US hints at linkage between military assistance and settlement building

By
October 5, 2016 20:04

The very harsh tone of the statement has fueled speculation that the US may support an anti-settlement resolution in the UN Security Council.

Shiloh

Shiloh. (photo credit:DANIEL VENTURA/WIKIMEDIA COMMONS)

 Using unusually sharp language, and citing both the recently signed military aid package and Shimon Peres’s death, the US State Department on Wednesday slammed Israel’s intention to build homes in the Shiloh settlement, located in Samaria, as a possible site to relocate 40 families from the Amona outpost.

“We strongly condemn the Israeli government’s recent decision to advance a plan that would create a significant new settlement deep in the West Bank,” State Department spokesman Mark Toner said, referring to plans to advance 98 new homes that were approved on Wednesday by the Higher Planning Council of Judea and Samaria. These 98 units are part of a larger, yet unbuilt project of some 300 homes in the Shiloh settlement, near its Shvut Rahel neighborhood.



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In Washington’s eyes, however, this is a “new settlement” that would “further damage the prospects for a two-state solution. The retroactive authorization of near-by illegal outposts, or redrawing of local settlement boundaries, does not change the fact that this approval contradicts previous public statements by the government of Israel that it had no intention of creating new settlements.”

The White House joined in the State Department’s criticism, saying it was surprised by the announcement.
White House says Israel's new settlement activity undermines peace process

“We did receive public assurances from the Israeli government that contradict this announcement,” White House spokesman Josh Earnest said at a news briefing. “I guess when we’re talking about how good friends treat one another, that’s a source of serious concern as well.”



MK Bezalel Smotrich (Bayit Yehudi) said it was "worrisome that the US government is bluntly using military assistance to enforce a policy that harms Israel's security."

Opposition parliamentarians immediately attacked Netanyahu and the Shiloh plans, which according to the non-governmental group Peace Now is located some 27 kilometers over the pre-1967 lines. As it is also outside the boundaries of the security barrier and is, Shiloh is considered to be an isolated settlement.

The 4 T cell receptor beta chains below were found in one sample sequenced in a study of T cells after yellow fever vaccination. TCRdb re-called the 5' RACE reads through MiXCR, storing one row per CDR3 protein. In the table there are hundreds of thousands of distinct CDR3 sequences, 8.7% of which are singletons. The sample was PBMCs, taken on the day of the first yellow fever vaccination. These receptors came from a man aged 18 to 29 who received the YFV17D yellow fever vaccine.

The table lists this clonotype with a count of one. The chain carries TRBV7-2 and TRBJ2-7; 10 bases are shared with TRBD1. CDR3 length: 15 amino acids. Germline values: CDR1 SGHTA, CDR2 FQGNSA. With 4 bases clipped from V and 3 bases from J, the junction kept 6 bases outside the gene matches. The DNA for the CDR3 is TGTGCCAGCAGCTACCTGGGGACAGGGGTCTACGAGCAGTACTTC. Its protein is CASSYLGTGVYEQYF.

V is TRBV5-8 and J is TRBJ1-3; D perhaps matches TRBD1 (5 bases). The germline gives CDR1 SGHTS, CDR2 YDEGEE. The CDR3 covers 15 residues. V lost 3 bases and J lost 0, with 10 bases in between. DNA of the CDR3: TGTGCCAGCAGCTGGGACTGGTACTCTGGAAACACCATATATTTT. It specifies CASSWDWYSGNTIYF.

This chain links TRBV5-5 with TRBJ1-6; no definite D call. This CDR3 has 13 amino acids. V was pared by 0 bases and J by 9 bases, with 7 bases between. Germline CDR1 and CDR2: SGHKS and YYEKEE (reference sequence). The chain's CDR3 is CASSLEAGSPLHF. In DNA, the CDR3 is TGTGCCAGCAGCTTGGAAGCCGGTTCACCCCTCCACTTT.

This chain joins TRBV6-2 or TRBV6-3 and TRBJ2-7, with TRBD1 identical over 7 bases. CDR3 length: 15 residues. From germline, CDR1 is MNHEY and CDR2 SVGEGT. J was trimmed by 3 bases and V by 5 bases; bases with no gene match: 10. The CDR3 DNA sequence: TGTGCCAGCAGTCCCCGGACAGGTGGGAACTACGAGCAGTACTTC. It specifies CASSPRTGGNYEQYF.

MK Tzipi Livni (Zionist Union), who was also a former negotiator with the Palestinians said that Netanyahu was destroying the gains made under the former premiership of Ariel Sharon, when it became an understanding that Israel would retain settlement blocs in any agreement with the Palestinians.

A failure to separate between the settlement blocs and isolated settlements, is harming the blocs, she warned.

“Netanyahu is destroying all this now, as he caves to political pressure and the settlers who are a minority,” Livni said. “They are also harming the state of Israel, its relations with the United States and its security."

MK Michal Rozen (Meretz) took note of the link the State Department made between the settlement construction and military assistance to Israel.

“It’s a warning about what could be a dangerous new reality in the future,” Rozen said.

Israel’s strategic relations with the US were not set in stone, she said. “If the government continues to spit in the face [of the US] - we may have to deal with the type of security threats we have not yet seen in our country,” Rozen said.

MK Erel Margalit, who is running for the position of Labor leader in next year’s primary said, “once again Israel’s security interests have taken a back seat to Netanyahu’s political interests.”

The issue of additional homes for Shiloh came before the Higher Planning council, because a new neighborhood there is considered to be one possible option for the relocation of the 40 families in the Amona outpost which is slated for demolition by December 25.



According to protocols from the council’s meeting, the homes are also deemed necessary to satisfy the community’s growth needs.

Since 2008, the Shiloh settlement has almost doubled in size, growing from 1,995 people to 3,379 in 2015. The council estimated that the actual population could be as high as 3,800.

The High Court of Justice has ordered that the Amona outpost be removed by December 25th because houses there were built without permits on private Palestinian property. The families there have in the past turned down government offers for relocation inside Shiloh.



  Michael Wilner and Gil Hoffman contributed to this report.


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